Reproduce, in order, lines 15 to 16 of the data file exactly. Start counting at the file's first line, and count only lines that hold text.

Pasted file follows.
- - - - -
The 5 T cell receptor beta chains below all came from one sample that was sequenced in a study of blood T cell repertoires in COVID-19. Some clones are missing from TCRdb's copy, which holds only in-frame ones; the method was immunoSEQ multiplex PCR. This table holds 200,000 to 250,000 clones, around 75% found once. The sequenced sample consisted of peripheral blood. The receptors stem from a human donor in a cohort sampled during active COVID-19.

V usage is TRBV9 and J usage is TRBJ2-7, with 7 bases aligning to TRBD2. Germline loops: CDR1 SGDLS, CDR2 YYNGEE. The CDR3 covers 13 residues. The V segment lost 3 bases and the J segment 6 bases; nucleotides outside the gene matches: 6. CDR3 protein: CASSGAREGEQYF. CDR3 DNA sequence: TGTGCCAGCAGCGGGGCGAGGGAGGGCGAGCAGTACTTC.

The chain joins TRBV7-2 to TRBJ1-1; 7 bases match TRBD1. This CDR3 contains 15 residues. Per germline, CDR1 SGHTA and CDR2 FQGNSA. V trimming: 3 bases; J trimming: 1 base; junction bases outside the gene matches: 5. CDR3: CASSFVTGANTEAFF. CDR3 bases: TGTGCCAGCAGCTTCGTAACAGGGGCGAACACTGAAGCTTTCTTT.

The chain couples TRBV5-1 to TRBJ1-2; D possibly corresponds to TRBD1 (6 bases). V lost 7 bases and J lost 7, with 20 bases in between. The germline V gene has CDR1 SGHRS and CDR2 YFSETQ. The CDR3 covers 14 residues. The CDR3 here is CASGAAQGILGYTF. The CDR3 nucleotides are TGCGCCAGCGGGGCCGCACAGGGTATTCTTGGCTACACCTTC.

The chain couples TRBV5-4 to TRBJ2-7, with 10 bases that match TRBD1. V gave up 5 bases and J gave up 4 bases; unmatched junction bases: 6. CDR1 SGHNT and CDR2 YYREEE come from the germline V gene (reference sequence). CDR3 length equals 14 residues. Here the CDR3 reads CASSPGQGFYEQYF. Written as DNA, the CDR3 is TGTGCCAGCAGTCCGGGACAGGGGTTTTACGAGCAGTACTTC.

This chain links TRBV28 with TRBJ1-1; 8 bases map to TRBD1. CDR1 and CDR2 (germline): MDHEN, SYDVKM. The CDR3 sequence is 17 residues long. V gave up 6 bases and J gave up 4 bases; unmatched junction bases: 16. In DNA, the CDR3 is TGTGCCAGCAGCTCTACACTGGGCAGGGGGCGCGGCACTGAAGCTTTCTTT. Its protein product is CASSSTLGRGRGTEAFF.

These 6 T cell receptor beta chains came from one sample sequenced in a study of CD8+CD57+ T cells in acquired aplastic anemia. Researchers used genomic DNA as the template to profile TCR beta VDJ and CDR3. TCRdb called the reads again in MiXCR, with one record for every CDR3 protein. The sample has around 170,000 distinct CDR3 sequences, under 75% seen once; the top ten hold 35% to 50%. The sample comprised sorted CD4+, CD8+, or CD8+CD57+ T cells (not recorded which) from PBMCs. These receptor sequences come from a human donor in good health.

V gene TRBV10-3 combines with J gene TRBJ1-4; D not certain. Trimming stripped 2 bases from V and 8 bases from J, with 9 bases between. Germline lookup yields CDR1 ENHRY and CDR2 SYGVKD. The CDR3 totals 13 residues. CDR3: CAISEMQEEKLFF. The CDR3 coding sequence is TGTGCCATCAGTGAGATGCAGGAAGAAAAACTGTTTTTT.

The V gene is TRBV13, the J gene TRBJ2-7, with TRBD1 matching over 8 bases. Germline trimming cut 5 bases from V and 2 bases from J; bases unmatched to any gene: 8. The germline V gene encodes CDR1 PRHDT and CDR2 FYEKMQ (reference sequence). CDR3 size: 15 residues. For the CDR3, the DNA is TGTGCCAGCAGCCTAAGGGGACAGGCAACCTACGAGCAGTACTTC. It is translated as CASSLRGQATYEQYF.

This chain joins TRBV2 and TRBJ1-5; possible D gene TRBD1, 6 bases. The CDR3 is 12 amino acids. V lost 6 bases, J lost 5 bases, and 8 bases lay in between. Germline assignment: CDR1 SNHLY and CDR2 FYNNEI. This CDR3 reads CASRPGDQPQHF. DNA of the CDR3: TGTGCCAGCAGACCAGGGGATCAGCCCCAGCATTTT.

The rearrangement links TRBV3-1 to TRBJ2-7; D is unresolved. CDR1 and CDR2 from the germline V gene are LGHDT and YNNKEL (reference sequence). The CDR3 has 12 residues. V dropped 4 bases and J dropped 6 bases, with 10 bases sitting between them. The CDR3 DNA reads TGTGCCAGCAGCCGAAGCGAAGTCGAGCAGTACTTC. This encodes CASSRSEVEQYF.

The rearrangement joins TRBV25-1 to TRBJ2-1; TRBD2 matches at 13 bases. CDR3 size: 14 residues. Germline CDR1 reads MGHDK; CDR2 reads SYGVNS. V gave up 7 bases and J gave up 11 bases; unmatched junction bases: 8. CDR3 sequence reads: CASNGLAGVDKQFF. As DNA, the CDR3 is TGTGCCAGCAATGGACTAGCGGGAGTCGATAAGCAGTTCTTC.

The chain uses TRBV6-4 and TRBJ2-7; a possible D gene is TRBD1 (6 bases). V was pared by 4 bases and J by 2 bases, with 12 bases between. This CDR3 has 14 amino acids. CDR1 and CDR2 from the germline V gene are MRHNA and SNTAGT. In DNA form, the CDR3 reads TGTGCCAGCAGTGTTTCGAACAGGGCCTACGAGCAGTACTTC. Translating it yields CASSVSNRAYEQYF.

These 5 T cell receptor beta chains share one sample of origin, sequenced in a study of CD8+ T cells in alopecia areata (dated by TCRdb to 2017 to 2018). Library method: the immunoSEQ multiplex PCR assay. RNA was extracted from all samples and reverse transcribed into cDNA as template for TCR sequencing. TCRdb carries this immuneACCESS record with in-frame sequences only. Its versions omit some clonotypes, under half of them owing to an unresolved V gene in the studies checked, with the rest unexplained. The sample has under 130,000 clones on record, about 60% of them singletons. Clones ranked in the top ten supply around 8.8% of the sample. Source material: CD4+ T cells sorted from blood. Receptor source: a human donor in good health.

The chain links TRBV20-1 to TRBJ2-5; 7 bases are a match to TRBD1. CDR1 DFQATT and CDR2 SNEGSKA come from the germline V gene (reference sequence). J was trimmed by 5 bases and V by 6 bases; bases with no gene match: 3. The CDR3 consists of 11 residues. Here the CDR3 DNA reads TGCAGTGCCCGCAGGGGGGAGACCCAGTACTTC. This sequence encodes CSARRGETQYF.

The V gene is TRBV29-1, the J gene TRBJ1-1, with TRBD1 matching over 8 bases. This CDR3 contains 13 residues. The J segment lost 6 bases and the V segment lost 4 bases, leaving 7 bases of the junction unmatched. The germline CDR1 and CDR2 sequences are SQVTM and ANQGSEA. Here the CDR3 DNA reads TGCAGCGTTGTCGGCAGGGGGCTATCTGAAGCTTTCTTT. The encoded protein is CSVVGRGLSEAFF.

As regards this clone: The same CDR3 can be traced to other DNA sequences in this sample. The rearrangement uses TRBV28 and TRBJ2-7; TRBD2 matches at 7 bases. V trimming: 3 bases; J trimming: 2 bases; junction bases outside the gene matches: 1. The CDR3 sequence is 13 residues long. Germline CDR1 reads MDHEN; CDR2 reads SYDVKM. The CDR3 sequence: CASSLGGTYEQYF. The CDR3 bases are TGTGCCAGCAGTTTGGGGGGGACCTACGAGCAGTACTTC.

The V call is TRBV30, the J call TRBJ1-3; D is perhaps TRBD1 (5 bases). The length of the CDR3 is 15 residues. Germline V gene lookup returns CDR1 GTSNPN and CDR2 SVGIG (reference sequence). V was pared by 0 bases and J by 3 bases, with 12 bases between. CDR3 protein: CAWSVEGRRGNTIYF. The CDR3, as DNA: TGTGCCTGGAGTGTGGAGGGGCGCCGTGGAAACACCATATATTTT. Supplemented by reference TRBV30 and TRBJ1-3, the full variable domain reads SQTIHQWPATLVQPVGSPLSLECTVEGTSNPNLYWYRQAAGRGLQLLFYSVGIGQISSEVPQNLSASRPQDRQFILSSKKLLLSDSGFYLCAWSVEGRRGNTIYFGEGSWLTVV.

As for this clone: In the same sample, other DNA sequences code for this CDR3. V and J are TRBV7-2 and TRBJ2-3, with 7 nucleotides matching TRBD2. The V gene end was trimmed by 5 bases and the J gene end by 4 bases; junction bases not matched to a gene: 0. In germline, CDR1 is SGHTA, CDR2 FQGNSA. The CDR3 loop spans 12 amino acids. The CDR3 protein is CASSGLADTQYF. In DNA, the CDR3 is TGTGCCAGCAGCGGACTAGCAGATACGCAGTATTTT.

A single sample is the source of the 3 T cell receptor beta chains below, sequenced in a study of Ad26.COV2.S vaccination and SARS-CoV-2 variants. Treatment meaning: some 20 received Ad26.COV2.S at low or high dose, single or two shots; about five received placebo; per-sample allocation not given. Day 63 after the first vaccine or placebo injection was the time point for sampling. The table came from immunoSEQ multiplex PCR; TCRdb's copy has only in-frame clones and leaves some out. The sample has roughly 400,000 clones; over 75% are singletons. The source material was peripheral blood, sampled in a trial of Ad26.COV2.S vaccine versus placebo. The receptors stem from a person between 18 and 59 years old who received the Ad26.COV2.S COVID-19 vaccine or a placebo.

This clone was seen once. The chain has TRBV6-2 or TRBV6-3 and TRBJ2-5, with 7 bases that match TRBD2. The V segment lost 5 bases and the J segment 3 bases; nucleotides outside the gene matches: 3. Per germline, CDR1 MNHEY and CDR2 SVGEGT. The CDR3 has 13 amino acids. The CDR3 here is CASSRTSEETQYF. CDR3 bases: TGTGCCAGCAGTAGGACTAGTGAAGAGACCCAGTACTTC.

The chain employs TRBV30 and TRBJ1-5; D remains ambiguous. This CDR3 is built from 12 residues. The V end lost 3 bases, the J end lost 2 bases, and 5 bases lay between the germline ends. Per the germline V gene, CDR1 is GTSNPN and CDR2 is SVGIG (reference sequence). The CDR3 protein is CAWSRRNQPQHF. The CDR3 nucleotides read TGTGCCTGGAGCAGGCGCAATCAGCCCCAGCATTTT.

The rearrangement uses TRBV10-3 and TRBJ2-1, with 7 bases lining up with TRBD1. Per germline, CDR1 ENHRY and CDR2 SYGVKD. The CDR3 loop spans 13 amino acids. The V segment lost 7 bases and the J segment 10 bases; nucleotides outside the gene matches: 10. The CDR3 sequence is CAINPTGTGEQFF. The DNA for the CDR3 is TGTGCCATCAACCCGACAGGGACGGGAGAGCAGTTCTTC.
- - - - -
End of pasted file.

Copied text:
The chain links TRBV20-1 to TRBJ2-5; 7 bases are a match to TRBD1. CDR1 DFQATT and CDR2 SNEGSKA come from the germline V gene (reference sequence). J was trimmed by 5 bases and V by 6 bases; bases with no gene match: 3. The CDR3 consists of 11 residues. Here the CDR3 DNA reads TGCAGTGCCCGCAGGGGGGAGACCCAGTACTTC. This sequence encodes CSARRGETQYF.

The V gene is TRBV29-1, the J gene TRBJ1-1, with TRBD1 matching over 8 bases. This CDR3 contains 13 residues. The J segment lost 6 bases and the V segment lost 4 bases, leaving 7 bases of the junction unmatched. The germline CDR1 and CDR2 sequences are SQVTM and ANQGSEA. Here the CDR3 DNA reads TGCAGCGTTGTCGGCAGGGGGCTATCTGAAGCTTTCTTT. The encoded protein is CSVVGRGLSEAFF.